Twilight is undeniably a cultural touchstone. It defined the current generation of young adults by exposing them at an impressionable age to the world of softcore porn, dramatic romance, and dreamy bad–boys. It singlehandedly ushered in an era of vampire and werewolf fiction, a genre still seen in popular media today like The Vampire Diaries or Teen Wolf. Twilight not only changed the lives of the girls who ate up hundreds and hundreds of pages of theatrical romantic drama, it also revolutionized the world of YA fiction and film. Perhaps most important are the consequences it had for the careers of its two main stars: Kristen Stewart and Robert Pattinson.

The duo constantly made tabloid magazine covers during the years that the iconic Twilight adaptations were being filmed. Not only were they starring in one of the most influential young adult film series—they were also the target of media speculation regarding their relationship from the get–go. Sometime in 2008, news broke that the actors playing everyone’s star–crossed lovers were actually dating in real life. Stewart and Pattinson’s relationship was thrust into the spotlight, an addition to the long line of onscreen couples who have become romantically involved in real life. Unfortunately, all this public scrutiny led both actors to go on a public–life hiatus after they finished filming Breaking Dawn Part 2 in 2012. While they still acted, they stayed out of the headlines.   

So, what are these two actors up to now? Kristen Stewart has made headlines for discussing the LGBT problem in Hollywood and is performing in the upcoming remake of Charlie’s Angels. While still relatively private, she seems to be much more in the spotlight than Pattinson. 

Pattinson, while maintaining relative elusiveness, has had an incredibly packed schedule. Just last year, he was in the infamous High Life which allegedly made audience members at TIFF walk out in the middle of the screening. This year, he has a full slate: the Netflix film The King on Oct. 11 with Timothée Chalamet, and on Oct. 18, the two–man movie The Lighthouse, starring him and Willem Dafoe. Pattinson is also going to be taking over the mantle of Batman, following the likes of Ben Affleck and Christian Bale. Unlike the dreamy Edward in Twilight, these roles are about grit, drama, and violence. It is clear, through these upcoming projects, that Pattinson is no longer just the cute boy from Twilight: he's breaking out from his past and trying to make his name as an actor.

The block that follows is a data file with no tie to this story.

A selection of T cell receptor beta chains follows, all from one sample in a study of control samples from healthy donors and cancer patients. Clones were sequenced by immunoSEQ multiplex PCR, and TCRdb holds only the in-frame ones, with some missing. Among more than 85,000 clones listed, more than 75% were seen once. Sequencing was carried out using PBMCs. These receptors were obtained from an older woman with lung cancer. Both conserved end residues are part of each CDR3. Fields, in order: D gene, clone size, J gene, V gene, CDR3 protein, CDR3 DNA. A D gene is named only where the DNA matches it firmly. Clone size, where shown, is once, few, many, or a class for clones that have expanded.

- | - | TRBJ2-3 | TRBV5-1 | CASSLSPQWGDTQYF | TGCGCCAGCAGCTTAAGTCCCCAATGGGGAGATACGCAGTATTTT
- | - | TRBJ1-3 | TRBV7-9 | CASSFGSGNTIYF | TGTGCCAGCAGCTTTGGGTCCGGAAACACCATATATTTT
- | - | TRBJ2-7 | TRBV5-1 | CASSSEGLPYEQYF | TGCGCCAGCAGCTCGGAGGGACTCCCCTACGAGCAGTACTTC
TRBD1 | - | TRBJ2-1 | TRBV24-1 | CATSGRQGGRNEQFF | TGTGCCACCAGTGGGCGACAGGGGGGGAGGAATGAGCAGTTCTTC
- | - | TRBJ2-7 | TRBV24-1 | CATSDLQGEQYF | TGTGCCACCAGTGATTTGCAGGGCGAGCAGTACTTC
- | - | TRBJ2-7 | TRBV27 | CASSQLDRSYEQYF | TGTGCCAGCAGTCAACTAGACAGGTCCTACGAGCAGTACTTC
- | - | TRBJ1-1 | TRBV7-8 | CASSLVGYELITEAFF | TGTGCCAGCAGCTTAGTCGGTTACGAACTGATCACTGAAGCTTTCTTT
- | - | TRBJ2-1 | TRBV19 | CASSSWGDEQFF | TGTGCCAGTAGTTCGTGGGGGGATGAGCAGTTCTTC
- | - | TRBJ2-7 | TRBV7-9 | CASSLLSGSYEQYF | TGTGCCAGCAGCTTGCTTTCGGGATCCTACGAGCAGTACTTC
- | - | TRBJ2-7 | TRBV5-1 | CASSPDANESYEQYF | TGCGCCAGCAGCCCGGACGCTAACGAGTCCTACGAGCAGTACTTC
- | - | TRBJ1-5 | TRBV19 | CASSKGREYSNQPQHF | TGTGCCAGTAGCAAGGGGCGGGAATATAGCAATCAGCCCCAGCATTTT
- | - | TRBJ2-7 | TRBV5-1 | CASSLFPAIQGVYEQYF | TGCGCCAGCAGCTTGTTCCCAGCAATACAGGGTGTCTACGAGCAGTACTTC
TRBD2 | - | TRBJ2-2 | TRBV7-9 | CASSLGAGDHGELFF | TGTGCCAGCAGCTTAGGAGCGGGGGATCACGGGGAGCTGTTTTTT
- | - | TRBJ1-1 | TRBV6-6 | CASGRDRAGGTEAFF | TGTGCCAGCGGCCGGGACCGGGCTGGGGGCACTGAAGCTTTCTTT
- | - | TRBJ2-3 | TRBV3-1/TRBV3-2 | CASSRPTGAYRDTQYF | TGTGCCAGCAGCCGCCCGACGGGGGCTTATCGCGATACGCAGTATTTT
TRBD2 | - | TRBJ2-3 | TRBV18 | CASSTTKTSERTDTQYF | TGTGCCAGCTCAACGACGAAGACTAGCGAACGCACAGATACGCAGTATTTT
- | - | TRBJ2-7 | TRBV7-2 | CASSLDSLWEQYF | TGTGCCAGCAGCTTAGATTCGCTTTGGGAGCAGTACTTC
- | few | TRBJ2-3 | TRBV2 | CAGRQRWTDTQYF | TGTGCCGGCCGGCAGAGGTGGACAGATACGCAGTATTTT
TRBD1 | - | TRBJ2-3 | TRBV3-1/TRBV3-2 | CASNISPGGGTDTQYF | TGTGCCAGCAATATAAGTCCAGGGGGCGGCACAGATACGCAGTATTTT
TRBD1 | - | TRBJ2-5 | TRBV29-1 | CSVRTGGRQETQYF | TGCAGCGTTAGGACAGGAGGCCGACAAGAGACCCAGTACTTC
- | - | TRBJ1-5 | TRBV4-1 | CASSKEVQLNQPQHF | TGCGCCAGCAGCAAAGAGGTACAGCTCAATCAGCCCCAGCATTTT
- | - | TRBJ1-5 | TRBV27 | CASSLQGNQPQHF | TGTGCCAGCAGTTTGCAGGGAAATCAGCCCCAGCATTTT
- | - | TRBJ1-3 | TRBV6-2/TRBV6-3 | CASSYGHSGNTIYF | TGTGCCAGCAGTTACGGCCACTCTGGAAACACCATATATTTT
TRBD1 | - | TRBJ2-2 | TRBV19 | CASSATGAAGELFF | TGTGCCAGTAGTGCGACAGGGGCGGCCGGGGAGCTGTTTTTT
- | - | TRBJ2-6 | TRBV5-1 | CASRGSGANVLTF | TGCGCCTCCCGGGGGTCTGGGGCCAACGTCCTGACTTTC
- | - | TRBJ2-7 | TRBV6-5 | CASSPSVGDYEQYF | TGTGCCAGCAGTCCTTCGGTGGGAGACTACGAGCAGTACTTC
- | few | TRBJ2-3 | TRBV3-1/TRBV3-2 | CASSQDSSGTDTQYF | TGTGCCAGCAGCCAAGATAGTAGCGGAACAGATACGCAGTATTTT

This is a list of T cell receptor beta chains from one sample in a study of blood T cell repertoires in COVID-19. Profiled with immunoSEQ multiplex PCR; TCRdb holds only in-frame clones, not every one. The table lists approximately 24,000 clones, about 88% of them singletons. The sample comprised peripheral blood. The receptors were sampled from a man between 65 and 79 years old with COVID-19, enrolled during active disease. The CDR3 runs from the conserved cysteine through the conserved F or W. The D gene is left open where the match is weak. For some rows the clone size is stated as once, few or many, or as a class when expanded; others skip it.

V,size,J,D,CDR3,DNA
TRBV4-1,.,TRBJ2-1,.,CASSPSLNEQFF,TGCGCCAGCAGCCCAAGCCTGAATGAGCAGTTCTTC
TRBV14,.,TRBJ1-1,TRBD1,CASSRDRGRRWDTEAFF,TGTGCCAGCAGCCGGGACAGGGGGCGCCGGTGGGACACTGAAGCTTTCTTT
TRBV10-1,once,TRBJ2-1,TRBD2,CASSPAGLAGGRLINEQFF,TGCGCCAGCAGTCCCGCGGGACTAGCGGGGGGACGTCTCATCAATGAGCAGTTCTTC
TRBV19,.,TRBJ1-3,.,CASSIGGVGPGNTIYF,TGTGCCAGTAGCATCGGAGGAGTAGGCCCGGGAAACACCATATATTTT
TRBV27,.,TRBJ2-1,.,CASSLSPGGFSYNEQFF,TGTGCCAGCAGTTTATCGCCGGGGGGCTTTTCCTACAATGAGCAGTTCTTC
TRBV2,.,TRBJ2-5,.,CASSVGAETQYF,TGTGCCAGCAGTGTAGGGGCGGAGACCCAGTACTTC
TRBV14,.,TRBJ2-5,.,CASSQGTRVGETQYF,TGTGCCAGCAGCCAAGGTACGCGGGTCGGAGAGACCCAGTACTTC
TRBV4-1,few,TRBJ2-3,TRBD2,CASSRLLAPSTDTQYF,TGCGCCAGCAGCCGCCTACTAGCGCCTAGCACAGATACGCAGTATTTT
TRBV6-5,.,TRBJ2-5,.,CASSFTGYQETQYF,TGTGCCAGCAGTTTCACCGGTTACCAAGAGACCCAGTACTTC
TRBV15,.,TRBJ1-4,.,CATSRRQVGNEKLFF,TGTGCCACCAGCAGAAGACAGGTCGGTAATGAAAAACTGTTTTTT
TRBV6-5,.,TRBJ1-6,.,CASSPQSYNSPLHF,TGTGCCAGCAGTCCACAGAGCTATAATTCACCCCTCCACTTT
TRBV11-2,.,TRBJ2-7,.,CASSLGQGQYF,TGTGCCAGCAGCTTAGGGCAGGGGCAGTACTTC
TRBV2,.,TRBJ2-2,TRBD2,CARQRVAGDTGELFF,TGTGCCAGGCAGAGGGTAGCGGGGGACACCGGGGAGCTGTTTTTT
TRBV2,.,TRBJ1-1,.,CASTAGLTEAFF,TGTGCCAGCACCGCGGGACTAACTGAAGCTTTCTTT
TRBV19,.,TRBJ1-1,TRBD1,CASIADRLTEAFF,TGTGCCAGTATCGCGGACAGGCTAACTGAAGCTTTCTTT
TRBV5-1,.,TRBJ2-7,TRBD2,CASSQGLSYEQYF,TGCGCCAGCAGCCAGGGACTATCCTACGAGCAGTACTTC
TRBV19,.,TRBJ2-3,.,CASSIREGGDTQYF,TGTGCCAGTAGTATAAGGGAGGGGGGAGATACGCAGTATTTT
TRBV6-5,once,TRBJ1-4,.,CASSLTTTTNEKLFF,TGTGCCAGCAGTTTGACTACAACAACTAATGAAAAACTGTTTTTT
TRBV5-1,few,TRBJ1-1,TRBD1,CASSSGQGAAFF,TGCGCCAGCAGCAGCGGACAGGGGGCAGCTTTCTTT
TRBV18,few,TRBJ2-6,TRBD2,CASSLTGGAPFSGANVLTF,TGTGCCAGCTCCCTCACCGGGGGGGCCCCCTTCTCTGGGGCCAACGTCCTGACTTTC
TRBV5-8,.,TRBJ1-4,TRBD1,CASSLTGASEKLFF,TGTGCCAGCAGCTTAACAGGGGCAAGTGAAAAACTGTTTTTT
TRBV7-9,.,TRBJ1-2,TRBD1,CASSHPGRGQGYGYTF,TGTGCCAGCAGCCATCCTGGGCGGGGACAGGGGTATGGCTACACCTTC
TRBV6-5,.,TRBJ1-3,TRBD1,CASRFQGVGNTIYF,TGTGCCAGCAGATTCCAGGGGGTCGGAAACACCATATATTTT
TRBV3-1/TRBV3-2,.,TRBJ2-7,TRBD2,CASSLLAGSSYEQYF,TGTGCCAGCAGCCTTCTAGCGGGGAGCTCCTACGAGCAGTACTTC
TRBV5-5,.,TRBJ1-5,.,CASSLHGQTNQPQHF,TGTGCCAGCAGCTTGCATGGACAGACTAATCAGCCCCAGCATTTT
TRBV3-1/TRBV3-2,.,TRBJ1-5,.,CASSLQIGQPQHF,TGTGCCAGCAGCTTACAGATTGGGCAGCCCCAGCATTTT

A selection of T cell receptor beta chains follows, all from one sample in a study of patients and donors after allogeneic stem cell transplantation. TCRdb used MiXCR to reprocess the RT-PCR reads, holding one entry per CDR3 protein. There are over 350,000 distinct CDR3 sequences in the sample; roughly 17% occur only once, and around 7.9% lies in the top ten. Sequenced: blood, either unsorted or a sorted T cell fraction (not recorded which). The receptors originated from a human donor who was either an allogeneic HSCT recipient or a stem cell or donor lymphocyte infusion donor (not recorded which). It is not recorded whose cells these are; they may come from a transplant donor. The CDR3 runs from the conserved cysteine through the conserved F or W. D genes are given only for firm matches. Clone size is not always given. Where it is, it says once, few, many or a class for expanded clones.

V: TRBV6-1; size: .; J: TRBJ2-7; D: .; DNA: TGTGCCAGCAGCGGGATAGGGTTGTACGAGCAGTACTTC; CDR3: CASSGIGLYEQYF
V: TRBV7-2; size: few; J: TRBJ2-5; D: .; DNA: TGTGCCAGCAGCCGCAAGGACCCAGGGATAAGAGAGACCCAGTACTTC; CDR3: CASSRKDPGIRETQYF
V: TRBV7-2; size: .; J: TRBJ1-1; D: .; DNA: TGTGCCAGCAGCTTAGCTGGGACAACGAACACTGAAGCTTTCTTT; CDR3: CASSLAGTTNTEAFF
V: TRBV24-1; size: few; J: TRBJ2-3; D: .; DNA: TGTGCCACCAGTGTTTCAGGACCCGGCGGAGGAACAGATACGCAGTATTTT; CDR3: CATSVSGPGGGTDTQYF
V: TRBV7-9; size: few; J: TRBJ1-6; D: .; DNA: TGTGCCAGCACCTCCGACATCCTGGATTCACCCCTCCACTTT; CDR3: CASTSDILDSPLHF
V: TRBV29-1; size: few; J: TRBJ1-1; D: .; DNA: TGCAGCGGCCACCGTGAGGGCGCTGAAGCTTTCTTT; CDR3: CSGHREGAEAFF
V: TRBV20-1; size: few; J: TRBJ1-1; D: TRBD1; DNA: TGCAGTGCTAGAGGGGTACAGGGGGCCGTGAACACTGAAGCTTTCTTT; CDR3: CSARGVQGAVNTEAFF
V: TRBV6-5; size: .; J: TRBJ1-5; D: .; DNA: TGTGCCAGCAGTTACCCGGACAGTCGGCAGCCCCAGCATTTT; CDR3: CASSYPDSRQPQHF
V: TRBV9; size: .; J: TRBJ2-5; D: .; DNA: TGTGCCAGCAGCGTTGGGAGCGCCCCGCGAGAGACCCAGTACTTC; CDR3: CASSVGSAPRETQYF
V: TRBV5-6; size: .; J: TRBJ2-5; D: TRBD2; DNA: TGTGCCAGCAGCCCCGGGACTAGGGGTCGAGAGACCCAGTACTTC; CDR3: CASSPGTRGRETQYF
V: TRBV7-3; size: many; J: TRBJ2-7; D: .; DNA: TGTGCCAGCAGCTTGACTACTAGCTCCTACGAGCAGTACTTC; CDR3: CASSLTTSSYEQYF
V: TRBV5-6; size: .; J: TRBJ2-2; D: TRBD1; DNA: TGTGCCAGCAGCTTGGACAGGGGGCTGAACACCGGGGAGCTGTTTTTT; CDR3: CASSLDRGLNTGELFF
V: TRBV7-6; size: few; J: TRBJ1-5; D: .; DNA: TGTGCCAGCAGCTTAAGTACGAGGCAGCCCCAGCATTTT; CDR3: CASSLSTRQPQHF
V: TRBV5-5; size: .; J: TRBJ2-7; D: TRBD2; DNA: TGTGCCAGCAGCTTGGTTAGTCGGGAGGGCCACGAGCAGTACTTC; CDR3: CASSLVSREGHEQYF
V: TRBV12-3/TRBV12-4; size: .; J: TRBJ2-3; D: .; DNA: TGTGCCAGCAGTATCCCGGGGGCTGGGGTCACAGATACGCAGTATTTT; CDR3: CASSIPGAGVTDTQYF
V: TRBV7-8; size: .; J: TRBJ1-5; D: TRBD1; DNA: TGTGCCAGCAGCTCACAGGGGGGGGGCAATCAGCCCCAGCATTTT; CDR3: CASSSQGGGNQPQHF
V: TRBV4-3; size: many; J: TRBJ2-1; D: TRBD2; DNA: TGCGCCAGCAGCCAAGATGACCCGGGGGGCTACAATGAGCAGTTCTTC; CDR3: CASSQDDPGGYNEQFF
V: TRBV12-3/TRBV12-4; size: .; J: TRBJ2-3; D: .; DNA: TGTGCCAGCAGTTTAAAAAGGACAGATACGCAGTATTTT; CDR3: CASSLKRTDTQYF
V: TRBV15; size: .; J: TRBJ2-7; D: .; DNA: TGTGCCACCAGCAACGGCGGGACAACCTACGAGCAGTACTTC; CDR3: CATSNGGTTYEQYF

People, of course, are hesitant, and some likely find it hard to separate him from the sparkling vampire he once was. Additionally, Twilight received a harsh reaction from critics; people called Pattinson dry and boring, and Stewart uninspired and bland. And they're right—both are a little stilted—particularly in the exaggerated romantic scenes. Yet, to be fair, the script is clunky and confusing, the subject material is melodramatic, and the production for the films was allegedly a nightmare. Pattinson’s hatred of being Edward is so often discussed that it’s become a meme of its own. 

Despite his past, Pattinson has proved himself a talented performer in these recent roles. Reviews for The Lighthouse say that “this may be his best work [...] he throws himself entirely into the role and it’s fun to watch” and “it’s the most ferocious acting of Pattinson’s career”. Reviews of The King said that he “gooses the movie just when it needs a fresh shot of adrenaline.” This is not the same uncomfortable, cold actor who portrayed Edward a decade ago—this is a matured, professional performer taking on complex roles.

Robert Pattinson should no longer be considered ‘the vampire from Twilight’. The media’s obsession with typecasting actors effects them for the rest of their career—there's no doubt that Pattinson’s widespread fame in Twilight has been haunting him in audition rooms since. However, every role that he’s taken post Twilight indicates an incredible range and talent. He has already done all the work to break out of the shadow of his past. Now, all that's left is for us to acknowledge his growth. 


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